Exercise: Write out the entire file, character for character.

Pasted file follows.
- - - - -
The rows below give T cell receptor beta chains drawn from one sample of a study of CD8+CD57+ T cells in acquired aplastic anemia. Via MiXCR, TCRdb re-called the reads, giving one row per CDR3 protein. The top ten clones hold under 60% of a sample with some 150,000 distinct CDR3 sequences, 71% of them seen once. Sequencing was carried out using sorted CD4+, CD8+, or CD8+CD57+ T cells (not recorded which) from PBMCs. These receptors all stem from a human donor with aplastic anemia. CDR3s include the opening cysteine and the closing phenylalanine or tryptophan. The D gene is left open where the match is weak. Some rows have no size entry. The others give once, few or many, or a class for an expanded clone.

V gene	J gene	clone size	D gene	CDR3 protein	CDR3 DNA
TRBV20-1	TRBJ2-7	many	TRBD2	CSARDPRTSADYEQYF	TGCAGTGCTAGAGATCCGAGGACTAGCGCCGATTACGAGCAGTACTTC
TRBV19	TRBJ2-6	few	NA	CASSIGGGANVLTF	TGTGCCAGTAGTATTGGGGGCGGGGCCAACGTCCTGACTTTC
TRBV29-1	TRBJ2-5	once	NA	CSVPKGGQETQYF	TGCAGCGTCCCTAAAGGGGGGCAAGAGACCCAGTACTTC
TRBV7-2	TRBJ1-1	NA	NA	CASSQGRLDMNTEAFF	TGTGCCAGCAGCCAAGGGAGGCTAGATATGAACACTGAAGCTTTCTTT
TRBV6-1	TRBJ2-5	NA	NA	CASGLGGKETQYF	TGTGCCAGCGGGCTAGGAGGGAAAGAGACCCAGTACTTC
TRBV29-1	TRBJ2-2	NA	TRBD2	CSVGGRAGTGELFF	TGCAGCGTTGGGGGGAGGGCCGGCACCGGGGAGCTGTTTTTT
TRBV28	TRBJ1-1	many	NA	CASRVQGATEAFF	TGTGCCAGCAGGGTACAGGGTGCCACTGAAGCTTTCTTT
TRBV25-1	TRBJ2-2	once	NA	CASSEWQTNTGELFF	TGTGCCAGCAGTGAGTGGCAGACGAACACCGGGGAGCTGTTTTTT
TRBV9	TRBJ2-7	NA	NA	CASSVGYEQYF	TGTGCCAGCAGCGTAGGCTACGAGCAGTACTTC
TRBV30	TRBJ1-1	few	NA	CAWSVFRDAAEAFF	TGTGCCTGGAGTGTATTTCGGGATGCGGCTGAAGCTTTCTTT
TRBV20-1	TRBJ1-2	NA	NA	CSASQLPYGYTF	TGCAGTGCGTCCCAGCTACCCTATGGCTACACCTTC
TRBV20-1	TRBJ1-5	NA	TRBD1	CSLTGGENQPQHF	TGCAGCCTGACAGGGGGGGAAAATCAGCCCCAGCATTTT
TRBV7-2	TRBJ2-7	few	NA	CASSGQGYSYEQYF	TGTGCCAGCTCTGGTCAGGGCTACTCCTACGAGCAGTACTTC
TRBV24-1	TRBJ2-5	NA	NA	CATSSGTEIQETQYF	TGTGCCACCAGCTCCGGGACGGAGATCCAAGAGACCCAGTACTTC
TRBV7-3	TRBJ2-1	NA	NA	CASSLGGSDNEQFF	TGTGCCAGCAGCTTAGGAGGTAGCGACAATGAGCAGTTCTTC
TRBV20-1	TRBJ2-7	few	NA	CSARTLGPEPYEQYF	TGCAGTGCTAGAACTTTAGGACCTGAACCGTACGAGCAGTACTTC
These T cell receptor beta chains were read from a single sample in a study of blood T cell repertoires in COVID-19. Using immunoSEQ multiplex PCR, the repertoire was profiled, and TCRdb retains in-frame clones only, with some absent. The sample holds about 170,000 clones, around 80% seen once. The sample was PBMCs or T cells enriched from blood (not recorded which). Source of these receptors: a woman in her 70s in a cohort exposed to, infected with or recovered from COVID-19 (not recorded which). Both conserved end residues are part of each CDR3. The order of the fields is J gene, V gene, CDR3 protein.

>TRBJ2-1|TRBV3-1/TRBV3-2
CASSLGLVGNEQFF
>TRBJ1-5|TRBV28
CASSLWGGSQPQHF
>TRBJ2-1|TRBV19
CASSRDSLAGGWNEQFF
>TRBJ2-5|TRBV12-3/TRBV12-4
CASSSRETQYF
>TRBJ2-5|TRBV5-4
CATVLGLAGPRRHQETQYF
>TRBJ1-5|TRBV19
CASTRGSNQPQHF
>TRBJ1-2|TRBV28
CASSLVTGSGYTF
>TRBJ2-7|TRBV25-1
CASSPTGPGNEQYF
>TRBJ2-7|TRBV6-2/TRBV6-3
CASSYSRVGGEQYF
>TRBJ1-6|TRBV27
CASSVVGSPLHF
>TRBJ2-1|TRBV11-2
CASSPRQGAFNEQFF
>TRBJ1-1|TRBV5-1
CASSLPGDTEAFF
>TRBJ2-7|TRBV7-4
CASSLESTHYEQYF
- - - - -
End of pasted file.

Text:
The rows below give T cell receptor beta chains drawn from one sample of a study of CD8+CD57+ T cells in acquired aplastic anemia. Via MiXCR, TCRdb re-called the reads, giving one row per CDR3 protein. The top ten clones hold under 60% of a sample with some 150,000 distinct CDR3 sequences, 71% of them seen once. Sequencing was carried out using sorted CD4+, CD8+, or CD8+CD57+ T cells (not recorded which) from PBMCs. These receptors all stem from a human donor with aplastic anemia. CDR3s include the opening cysteine and the closing phenylalanine or tryptophan. The D gene is left open where the match is weak. Some rows have no size entry. The others give once, few or many, or a class for an expanded clone.

V gene	J gene	clone size	D gene	CDR3 protein	CDR3 DNA
TRBV20-1	TRBJ2-7	many	TRBD2	CSARDPRTSADYEQYF	TGCAGTGCTAGAGATCCGAGGACTAGCGCCGATTACGAGCAGTACTTC
TRBV19	TRBJ2-6	few	NA	CASSIGGGANVLTF	TGTGCCAGTAGTATTGGGGGCGGGGCCAACGTCCTGACTTTC
TRBV29-1	TRBJ2-5	once	NA	CSVPKGGQETQYF	TGCAGCGTCCCTAAAGGGGGGCAAGAGACCCAGTACTTC
TRBV7-2	TRBJ1-1	NA	NA	CASSQGRLDMNTEAFF	TGTGCCAGCAGCCAAGGGAGGCTAGATATGAACACTGAAGCTTTCTTT
TRBV6-1	TRBJ2-5	NA	NA	CASGLGGKETQYF	TGTGCCAGCGGGCTAGGAGGGAAAGAGACCCAGTACTTC
TRBV29-1	TRBJ2-2	NA	TRBD2	CSVGGRAGTGELFF	TGCAGCGTTGGGGGGAGGGCCGGCACCGGGGAGCTGTTTTTT
TRBV28	TRBJ1-1	many	NA	CASRVQGATEAFF	TGTGCCAGCAGGGTACAGGGTGCCACTGAAGCTTTCTTT
TRBV25-1	TRBJ2-2	once	NA	CASSEWQTNTGELFF	TGTGCCAGCAGTGAGTGGCAGACGAACACCGGGGAGCTGTTTTTT
TRBV9	TRBJ2-7	NA	NA	CASSVGYEQYF	TGTGCCAGCAGCGTAGGCTACGAGCAGTACTTC
TRBV30	TRBJ1-1	few	NA	CAWSVFRDAAEAFF	TGTGCCTGGAGTGTATTTCGGGATGCGGCTGAAGCTTTCTTT
TRBV20-1	TRBJ1-2	NA	NA	CSASQLPYGYTF	TGCAGTGCGTCCCAGCTACCCTATGGCTACACCTTC
TRBV20-1	TRBJ1-5	NA	TRBD1	CSLTGGENQPQHF	TGCAGCCTGACAGGGGGGGAAAATCAGCCCCAGCATTTT
TRBV7-2	TRBJ2-7	few	NA	CASSGQGYSYEQYF	TGTGCCAGCTCTGGTCAGGGCTACTCCTACGAGCAGTACTTC
TRBV24-1	TRBJ2-5	NA	NA	CATSSGTEIQETQYF	TGTGCCACCAGCTCCGGGACGGAGATCCAAGAGACCCAGTACTTC
TRBV7-3	TRBJ2-1	NA	NA	CASSLGGSDNEQFF	TGTGCCAGCAGCTTAGGAGGTAGCGACAATGAGCAGTTCTTC
TRBV20-1	TRBJ2-7	few	NA	CSARTLGPEPYEQYF	TGCAGTGCTAGAACTTTAGGACCTGAACCGTACGAGCAGTACTTC
These T cell receptor beta chains were read from a single sample in a study of blood T cell repertoires in COVID-19. Using immunoSEQ multiplex PCR, the repertoire was profiled, and TCRdb retains in-frame clones only, with some absent. The sample holds about 170,000 clones, around 80% seen once. The sample was PBMCs or T cells enriched from blood (not recorded which). Source of these receptors: a woman in her 70s in a cohort exposed to, infected with or recovered from COVID-19 (not recorded which). Both conserved end residues are part of each CDR3. The order of the fields is J gene, V gene, CDR3 protein.

>TRBJ2-1|TRBV3-1/TRBV3-2
CASSLGLVGNEQFF
>TRBJ1-5|TRBV28
CASSLWGGSQPQHF
>TRBJ2-1|TRBV19
CASSRDSLAGGWNEQFF
>TRBJ2-5|TRBV12-3/TRBV12-4
CASSSRETQYF
>TRBJ2-5|TRBV5-4
CATVLGLAGPRRHQETQYF
>TRBJ1-5|TRBV19
CASTRGSNQPQHF
>TRBJ1-2|TRBV28
CASSLVTGSGYTF
>TRBJ2-7|TRBV25-1
CASSPTGPGNEQYF
>TRBJ2-7|TRBV6-2/TRBV6-3
CASSYSRVGGEQYF
>TRBJ1-6|TRBV27
CASSVVGSPLHF
>TRBJ2-1|TRBV11-2
CASSPRQGAFNEQFF
>TRBJ1-1|TRBV5-1
CASSLPGDTEAFF
>TRBJ2-7|TRBV7-4
CASSLESTHYEQYF